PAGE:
Video played a strong role in finding the suspects in the Boston Marathon bombing, but it was mostly old-style detecting that appeared to do the trick as the FBI and police pored through hours of clips collected on bystanders' phones, then put it out for crowd-sourcing help.
Chances are good that the next time an attacker targets a major American city, institutional surveillance will play a more sophisticated role, perhaps in stopping an attack and certainly in sorting out what happened in the event of another. Some of that work, in fact, is already underway.
If last week's bombing woke up the public to the value of widespread street cameras, that wasn't the case for people in the public safety business. On the contrary, even as the runners headed toward Boylston Street and the fateful explosions that rocked the nation, Boston was among a handful of cities moving headlong into a new generation of surveillance technology.
Metro Boston is among the U.S. regions that got multimillion-dollar federal grants in 2012, in part to increase video technology in mass transit and port systems. And Boston is one of the cities moving cameras (and the software that can sort out all that data) from their traditional perch in transit systems into the streets, said David Gerulski, vice president of BRS Labs, a Texas company that installs artificial intelligence systems for video surveillance.
Facial recognition is getting a lot of attention, but that technology still has a ways to go before it can reliably identify grainy images of ballcap-clad, sunglass-wearing suspects. Other forms of analysis include advanced artificial intelligence that actually "learns" what to look for, and software that can boil hours of video down to a few minutes with time stamps to make it clear — made by an Israeli firm with its U.S. headquarters in Farmington.
"Most of these large cities have already been going down the path to do exactly what everybody's wondering if they're going to do," said Gerulski at BRS, whose systems issue warnings when something unusual happens in a monitored scene. "They're not just putting in thousands of cameras, they're putting in tens of thousands of cameras."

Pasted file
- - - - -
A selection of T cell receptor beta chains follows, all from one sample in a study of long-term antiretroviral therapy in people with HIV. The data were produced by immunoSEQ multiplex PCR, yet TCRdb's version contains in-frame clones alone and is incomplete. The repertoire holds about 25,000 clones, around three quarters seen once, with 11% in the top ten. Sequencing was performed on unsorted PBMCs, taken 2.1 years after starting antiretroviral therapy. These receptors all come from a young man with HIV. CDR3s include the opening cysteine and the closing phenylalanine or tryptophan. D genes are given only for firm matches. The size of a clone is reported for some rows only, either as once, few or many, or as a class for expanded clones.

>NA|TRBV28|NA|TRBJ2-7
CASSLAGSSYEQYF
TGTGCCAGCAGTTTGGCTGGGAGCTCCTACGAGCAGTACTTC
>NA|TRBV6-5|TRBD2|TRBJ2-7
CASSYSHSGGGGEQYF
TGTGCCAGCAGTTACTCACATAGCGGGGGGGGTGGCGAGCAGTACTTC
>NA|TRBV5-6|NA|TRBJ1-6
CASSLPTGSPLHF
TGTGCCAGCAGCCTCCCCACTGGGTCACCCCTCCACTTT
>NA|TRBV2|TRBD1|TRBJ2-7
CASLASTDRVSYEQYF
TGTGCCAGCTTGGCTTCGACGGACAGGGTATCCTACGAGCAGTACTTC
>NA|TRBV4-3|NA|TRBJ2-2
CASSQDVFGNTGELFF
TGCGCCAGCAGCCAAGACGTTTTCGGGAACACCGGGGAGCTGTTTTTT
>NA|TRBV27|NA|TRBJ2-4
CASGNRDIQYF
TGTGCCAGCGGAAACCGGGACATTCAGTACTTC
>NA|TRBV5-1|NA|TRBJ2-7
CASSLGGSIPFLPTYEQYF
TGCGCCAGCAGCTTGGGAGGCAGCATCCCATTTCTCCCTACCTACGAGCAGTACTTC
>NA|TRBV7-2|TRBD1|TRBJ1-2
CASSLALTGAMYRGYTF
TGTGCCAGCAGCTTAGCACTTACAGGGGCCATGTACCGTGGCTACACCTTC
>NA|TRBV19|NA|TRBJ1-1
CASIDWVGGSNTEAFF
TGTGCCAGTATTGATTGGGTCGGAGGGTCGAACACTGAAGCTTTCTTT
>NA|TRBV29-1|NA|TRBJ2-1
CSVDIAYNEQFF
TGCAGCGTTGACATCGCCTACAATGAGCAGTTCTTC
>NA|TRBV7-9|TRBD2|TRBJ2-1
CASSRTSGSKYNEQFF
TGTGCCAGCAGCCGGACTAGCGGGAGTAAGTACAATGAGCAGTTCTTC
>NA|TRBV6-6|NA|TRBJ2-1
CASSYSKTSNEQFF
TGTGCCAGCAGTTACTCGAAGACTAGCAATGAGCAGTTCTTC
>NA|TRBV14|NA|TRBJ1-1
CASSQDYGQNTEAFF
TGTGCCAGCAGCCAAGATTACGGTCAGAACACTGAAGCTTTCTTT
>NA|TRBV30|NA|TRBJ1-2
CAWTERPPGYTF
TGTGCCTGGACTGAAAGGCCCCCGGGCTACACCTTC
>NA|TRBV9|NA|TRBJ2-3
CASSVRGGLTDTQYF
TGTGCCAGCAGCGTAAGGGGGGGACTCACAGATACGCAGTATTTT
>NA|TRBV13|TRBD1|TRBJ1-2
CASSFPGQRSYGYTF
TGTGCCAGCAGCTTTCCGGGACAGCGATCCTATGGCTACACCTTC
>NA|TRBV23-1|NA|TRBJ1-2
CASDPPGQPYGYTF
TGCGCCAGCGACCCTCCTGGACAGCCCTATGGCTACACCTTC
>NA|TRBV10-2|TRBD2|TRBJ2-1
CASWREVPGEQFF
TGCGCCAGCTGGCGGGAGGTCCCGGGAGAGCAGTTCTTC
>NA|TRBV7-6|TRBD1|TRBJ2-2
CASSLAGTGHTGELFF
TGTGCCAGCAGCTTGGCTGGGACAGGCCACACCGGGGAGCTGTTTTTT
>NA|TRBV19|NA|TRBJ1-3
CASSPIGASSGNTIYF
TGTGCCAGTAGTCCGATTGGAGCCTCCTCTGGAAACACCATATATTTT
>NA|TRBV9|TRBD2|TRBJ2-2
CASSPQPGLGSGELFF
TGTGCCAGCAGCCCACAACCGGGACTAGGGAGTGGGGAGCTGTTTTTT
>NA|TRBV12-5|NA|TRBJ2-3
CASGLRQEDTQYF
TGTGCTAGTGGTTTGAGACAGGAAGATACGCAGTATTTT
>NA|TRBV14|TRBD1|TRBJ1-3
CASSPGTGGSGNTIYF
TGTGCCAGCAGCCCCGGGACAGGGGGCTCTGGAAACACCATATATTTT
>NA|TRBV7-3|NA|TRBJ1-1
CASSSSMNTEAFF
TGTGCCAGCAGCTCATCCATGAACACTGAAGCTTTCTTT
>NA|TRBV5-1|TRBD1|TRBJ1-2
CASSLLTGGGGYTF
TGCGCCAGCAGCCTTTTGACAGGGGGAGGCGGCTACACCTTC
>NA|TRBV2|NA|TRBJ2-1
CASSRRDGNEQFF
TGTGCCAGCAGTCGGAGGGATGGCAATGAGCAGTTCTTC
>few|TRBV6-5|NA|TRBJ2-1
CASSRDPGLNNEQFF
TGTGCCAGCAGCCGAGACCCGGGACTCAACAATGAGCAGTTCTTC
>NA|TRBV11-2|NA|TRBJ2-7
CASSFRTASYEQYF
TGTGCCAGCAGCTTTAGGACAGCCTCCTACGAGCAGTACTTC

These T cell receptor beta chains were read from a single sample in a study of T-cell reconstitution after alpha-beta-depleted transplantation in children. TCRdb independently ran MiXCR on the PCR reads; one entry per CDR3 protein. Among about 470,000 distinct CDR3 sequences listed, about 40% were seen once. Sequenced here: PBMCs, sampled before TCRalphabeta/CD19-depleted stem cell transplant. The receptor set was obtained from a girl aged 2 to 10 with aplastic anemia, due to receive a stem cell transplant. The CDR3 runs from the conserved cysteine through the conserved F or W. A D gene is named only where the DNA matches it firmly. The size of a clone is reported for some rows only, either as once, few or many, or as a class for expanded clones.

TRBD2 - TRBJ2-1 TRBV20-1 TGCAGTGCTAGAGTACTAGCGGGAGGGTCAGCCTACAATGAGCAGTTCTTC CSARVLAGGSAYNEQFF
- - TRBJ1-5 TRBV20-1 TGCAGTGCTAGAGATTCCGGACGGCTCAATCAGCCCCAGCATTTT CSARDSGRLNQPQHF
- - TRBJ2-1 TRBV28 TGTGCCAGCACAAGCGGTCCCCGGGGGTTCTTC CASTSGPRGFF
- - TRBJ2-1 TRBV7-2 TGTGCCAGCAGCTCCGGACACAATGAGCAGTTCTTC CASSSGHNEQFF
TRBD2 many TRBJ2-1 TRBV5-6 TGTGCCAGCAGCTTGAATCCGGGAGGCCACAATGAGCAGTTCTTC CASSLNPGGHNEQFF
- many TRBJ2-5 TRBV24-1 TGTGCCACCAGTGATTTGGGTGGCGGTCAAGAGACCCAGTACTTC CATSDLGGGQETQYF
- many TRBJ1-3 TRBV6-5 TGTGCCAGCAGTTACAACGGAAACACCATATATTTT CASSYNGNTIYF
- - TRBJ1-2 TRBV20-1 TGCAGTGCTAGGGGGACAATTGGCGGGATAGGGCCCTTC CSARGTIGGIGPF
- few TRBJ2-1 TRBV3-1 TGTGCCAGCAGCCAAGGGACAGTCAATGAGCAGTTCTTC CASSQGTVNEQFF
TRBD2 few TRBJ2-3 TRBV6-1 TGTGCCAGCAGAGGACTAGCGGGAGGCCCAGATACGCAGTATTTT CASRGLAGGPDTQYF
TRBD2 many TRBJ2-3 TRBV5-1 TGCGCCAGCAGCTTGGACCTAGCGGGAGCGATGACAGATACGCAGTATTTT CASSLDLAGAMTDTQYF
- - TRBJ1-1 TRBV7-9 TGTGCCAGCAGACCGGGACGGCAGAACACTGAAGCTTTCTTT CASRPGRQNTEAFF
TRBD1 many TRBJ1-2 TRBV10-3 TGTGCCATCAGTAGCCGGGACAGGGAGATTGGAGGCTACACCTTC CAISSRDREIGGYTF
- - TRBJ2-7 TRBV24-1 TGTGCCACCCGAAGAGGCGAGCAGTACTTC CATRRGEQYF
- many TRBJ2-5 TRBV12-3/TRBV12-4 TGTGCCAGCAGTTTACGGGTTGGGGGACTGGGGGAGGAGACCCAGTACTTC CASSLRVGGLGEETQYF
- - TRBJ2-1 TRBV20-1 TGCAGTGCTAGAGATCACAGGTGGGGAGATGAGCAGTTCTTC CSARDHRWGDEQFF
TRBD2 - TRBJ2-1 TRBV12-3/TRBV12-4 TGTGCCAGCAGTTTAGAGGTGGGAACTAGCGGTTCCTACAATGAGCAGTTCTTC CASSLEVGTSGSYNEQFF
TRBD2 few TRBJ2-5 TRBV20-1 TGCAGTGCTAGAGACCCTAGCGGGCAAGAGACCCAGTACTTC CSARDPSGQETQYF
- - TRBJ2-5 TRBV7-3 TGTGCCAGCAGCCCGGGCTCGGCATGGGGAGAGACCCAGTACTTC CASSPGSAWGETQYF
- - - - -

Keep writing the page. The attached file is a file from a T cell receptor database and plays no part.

Surveillance cameras aren't new, of course. In the years after the 9/11 attacks, cities installed them, civil libertarians fretted about them, comedians joked about them and at least one viral video celebrated the beautiful human moments that they captured — kisses, people helping people, dancing in the streets and even some thwarted crimes.
But when it came to preventing crime and terrorist acts, the networks of cameras did not prove effective. Cities, Gerulski said, "just shut them off."
Why weren't they effective? The problem is Big Data. As anyone who sends video by email knows, moving images create massive amounts of data, and it's all useless unless someone has a way of sorting through it. Humans can do it, but it takes an army of monitors to isolate even one incident. City security forces don't have that kind of manpower.
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Now, analytic technology is catching up with our ability to create and store images. And capturing, connecting and storing video is also becoming cheaper by the month, creating, suddenly, a critical mass that's causing a revolution in street-by-street surveillance.
"There is a tremendous field that is opening up and needs to open up regarding surveillance and threat detection to identify terrorists and criminals," said Rik Kirchner, whose Maryland firm, KIRIK International, trains public and private officers to recognize threats.
"It is going to grow exponentially over the next several years," said Kirchner, who until the end of 2012 was the Pentagon's chief of the office of threat detection.
Companies, including Stanley Black & Decker and United Technologies Corp., have in recent years built large and highly profitable security businesses, not only developing technology but integrating other firms' video surveillance capabilities into systems they sell to clients.
Among the more interesting developers is BriefCam, the Israeli firm with its U.S. base in Farmington, whose software summarizes vast amounts of recorded video.
"There was a significant advancement in our own technology, and the entire industry is making great strides in the ability to analyze and handle video," said Amit Gavish, general manager for the Americas at BriefCam.
Gavish would not say whether the firm's technology was used in Boston before the Tsarnaev brothers were identified, or whether it's now being used to piece together the events from available videos. The product is in use by government and public safety agencies in the United States, China, Taiwan, Israel and elsewhere. It was used after the 2011 attacks that left 87 dead in Oslo, Norway, and it's used by such private firms as Stew Leonard's Farm Fresh Foods in Connecticut.
The concept is simple, as Gavish explains it. "If you have 10 hours to investigate on a specific camera, the software will take it to a 10-minute clip … events that occurred during those 10 hours will be presented simultaneously."
Each event is "tagged" and marked with a time stamp on screen, so the viewer is watching events that happened hours apart at the same instant.
Gavish, a former deputy head of security for the office of the president of Israel, compares the technology to Google for the content inside a video. "There is no effective tool to search video ... in that respect, we are the search engine for video," he said.